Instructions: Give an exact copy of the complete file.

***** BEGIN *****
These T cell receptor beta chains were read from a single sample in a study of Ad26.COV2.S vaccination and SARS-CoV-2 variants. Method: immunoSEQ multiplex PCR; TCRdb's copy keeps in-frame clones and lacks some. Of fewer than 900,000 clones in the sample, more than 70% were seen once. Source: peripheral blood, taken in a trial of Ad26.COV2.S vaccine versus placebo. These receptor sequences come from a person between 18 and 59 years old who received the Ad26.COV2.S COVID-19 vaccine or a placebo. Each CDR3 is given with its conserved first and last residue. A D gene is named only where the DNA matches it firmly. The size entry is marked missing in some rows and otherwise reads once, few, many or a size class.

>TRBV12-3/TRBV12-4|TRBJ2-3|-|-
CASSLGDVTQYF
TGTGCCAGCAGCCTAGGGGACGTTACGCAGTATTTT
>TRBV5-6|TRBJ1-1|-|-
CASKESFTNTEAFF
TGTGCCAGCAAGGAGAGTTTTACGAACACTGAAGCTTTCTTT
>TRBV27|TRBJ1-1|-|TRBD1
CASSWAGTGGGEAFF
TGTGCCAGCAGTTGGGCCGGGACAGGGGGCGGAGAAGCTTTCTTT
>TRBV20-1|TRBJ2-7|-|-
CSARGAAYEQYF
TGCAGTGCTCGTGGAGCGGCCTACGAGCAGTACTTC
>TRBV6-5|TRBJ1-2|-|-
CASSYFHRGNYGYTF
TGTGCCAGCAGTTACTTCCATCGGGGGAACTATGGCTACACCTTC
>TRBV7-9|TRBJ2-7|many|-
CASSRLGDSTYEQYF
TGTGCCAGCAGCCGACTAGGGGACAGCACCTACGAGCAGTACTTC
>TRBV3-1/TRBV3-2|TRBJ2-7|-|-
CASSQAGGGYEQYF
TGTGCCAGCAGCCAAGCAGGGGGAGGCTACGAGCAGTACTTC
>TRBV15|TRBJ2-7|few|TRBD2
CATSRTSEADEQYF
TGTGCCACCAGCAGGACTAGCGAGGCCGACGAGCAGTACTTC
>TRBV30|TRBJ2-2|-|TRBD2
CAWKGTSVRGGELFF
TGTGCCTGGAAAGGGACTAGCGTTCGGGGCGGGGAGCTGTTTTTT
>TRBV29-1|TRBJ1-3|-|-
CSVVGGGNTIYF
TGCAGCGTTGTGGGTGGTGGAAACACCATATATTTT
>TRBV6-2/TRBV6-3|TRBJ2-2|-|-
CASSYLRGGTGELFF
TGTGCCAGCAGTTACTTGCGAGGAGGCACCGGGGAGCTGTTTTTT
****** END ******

These T cell receptor beta chains were read from a single sample in a study of Ad26.COV2.S vaccination and SARS-CoV-2 variants. Method: immunoSEQ multiplex PCR; TCRdb's copy keeps in-frame clones and lacks some. Of fewer than 900,000 clones in the sample, more than 70% were seen once. Source: peripheral blood, taken in a trial of Ad26.COV2.S vaccine versus placebo. These receptor sequences come from a person between 18 and 59 years old who received the Ad26.COV2.S COVID-19 vaccine or a placebo. Each CDR3 is given with its conserved first and last residue. A D gene is named only where the DNA matches it firmly. The size entry is marked missing in some rows and otherwise reads once, few, many or a size class.

>TRBV12-3/TRBV12-4|TRBJ2-3|-|-
CASSLGDVTQYF
TGTGCCAGCAGCCTAGGGGACGTTACGCAGTATTTT
>TRBV5-6|TRBJ1-1|-|-
CASKESFTNTEAFF
TGTGCCAGCAAGGAGAGTTTTACGAACACTGAAGCTTTCTTT
>TRBV27|TRBJ1-1|-|TRBD1
CASSWAGTGGGEAFF
TGTGCCAGCAGTTGGGCCGGGACAGGGGGCGGAGAAGCTTTCTTT
>TRBV20-1|TRBJ2-7|-|-
CSARGAAYEQYF
TGCAGTGCTCGTGGAGCGGCCTACGAGCAGTACTTC
>TRBV6-5|TRBJ1-2|-|-
CASSYFHRGNYGYTF
TGTGCCAGCAGTTACTTCCATCGGGGGAACTATGGCTACACCTTC
>TRBV7-9|TRBJ2-7|many|-
CASSRLGDSTYEQYF
TGTGCCAGCAGCCGACTAGGGGACAGCACCTACGAGCAGTACTTC
>TRBV3-1/TRBV3-2|TRBJ2-7|-|-
CASSQAGGGYEQYF
TGTGCCAGCAGCCAAGCAGGGGGAGGCTACGAGCAGTACTTC
>TRBV15|TRBJ2-7|few|TRBD2
CATSRTSEADEQYF
TGTGCCACCAGCAGGACTAGCGAGGCCGACGAGCAGTACTTC
>TRBV30|TRBJ2-2|-|TRBD2
CAWKGTSVRGGELFF
TGTGCCTGGAAAGGGACTAGCGTTCGGGGCGGGGAGCTGTTTTTT
>TRBV29-1|TRBJ1-3|-|-
CSVVGGGNTIYF
TGCAGCGTTGTGGGTGGTGGAAACACCATATATTTT
>TRBV6-2/TRBV6-3|TRBJ2-2|-|-
CASSYLRGGTGELFF
TGTGCCAGCAGTTACTTGCGAGGAGGCACCGGGGAGCTGTTTTTT